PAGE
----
From Projects -
Jump to: navigation, search


Warning: if you make a mistake in using this device, it can kill your Raspberry Pi, like anything you connect to it. Be careful especially with 5V lines, because they are good at killing (parts of) the Pi. I hereby disclaim myself from any trouble you may have, either from mistakes made by you and mistakes made by me.

Also be careful about selecting the correct GPIO. The exposed GPIO number has changed sometimes. Furthermore, the pin configuration also has changed... Mine works for model B revision 2, AFAIK.


When looking for a way to extend the capabilities of the Raspberry Pi for use in my Coffee Machine v2, I was thinking: if the Raspberry Pi has SPI, and many Atmel Microcontrollers have, why can't I use that for programming and communication? This way I would be able to upgrade the firmware of my coffee machine entirely from remote. Looking around on the internet, I found a few attempts of either programming, or communication, but not in an integrated solution. I did integrate things, and thought it would be useful for others who wanted the same. Shamelessly stealing the name of the popular GertBoard, I decided to call mine, the RonaldBoard.


The aim of this project is:

  • To be able to have a very basic expansion board for the Pi to do stuff the Pi isn't that good at itself (strict PWM, ADC)
  • ...and that is updateable by the Pi itself without physical intervention (e.g. pressing buttons)
  • For me to learn stuff about SPI/I2C
  • To (finally) give something back to the open source community...


I'm a bit of a nostalgist sometimes. When I am cooking, I want to use plain and simple ingredients, of which I can understand their origins. When doing embedded stuff, I want things as plain and simple as possible, using elementary components. I don't like prefab boards when I know I do it simpler, having more 'connection' with the bare metal stuff. That's why I don't like the Arduino when I can use a bare ATtiny or Atmega with plain C (but hey, that's just my weird view on things ;-)). Okay, I do like the Raspberry Pi - because an embedded computer of this power cannot be made by myself. (if only they would not have banned the efforts for making a fair trade version...)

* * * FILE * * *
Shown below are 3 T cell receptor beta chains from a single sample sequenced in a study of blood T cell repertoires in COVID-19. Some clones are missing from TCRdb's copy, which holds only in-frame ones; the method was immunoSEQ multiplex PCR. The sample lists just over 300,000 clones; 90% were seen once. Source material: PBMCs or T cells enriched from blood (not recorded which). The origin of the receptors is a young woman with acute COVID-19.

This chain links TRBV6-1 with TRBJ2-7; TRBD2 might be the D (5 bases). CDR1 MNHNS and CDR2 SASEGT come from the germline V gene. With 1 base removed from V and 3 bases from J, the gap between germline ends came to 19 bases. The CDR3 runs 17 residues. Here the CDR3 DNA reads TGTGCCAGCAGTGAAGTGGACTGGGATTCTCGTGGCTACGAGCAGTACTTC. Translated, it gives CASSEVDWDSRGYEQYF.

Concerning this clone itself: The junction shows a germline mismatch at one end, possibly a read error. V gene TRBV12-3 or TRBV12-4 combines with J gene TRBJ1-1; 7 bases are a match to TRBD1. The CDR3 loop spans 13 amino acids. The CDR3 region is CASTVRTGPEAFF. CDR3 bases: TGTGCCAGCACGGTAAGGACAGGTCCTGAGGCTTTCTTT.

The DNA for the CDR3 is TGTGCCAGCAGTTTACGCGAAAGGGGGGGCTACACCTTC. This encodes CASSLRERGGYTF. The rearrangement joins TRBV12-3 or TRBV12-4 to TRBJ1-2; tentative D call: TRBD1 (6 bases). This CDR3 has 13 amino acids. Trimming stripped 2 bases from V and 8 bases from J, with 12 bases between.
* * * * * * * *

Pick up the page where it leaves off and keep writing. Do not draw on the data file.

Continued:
Anyway, the design is: an ATtiny45 (or for that matter ATTiny2313, or any I2C capable AVR), a capacitor and a resistor. For demonstration purposes two LEDs are added - of which only one is used in the example code. An old floppy cable connector is used for the connection. That's it. And here's the schematic:


Note! While the pin numbering is okay, the GPIO numbering is wrong! Check [1] for correct info

  • The /RESET pin is connected to pin 22 of the GPIO-header
  • PB0 doubles as SDA (I2C communication) and MOSI (ISP) pin
  • PB1 is connected to MOSI, and can be used with care to drive something else when not in programming mode (an LED in this example)
  • PB2 doubles as SCL (I2C communication) and SCK (ISP) pin
  • PB3 is connected to an LED

Note that because PB1 used by the Pi when programming the ATTiny, it probably shouldn't be used to e.g. drive a Servo using PWM.

Set up

Be sure you have the following:

  • Raspberry Pi connected to the RonaldBoard
  • The pigpio library installed
  • avrdude (patched version)
  • /etc/avrdude.conf configured with the pgio programmer on the correct pins:

  id    = "gpio2";
  desc  = "Use sysfs interface to bitbang GPIO lines";
  type  = gpio;
  reset = 25;
  sck = 3;
  mosi = 2;
  miso  = 9;


Before the first run after boot, be sure pigpiod is running and you have the i2c module loaded. I made the following script:

sudo ./modprobes

After all is set up, flash the RonaldBoard:

sudo make fuse
sudo make flash

The Makefile makes sure the GPIO's for I2C communication are set to read again, using pigs-commands.

Then test it:


You should see something like this in your terminal window:

     0  1  2  3  4  5  6  7  8  9  a  b  c  d  e  f
00:          -- -- -- -- -- -- -- -- -- -- -- -- -- 
10: -- -- -- -- -- -- -- -- -- -- -- -- -- -- -- -- 
20: -- -- -- -- -- -- 26 -- -- -- -- -- -- -- -- -- 
30: -- -- -- -- -- -- -- -- -- -- -- UU -- -- -- -- 
40: -- -- -- -- -- -- -- -- -- -- -- -- -- -- -- -- 
50: -- -- -- -- -- -- -- -- -- -- -- -- -- -- -- -- 
60: -- -- -- -- -- -- -- -- -- -- -- -- -- -- -- -- 
70: -- -- -- -- -- -- -- --                         
test in getting the value of register 0x42:
testing ADC read:
testing PWM.

Furthermore, the LED should turn off and then shine brighter and brighter.

Used work

Eagle libs for the ATTiny & Pi (both modified afterwards in Inkscape, but very useful for the basic symbol):



And now of course, the source: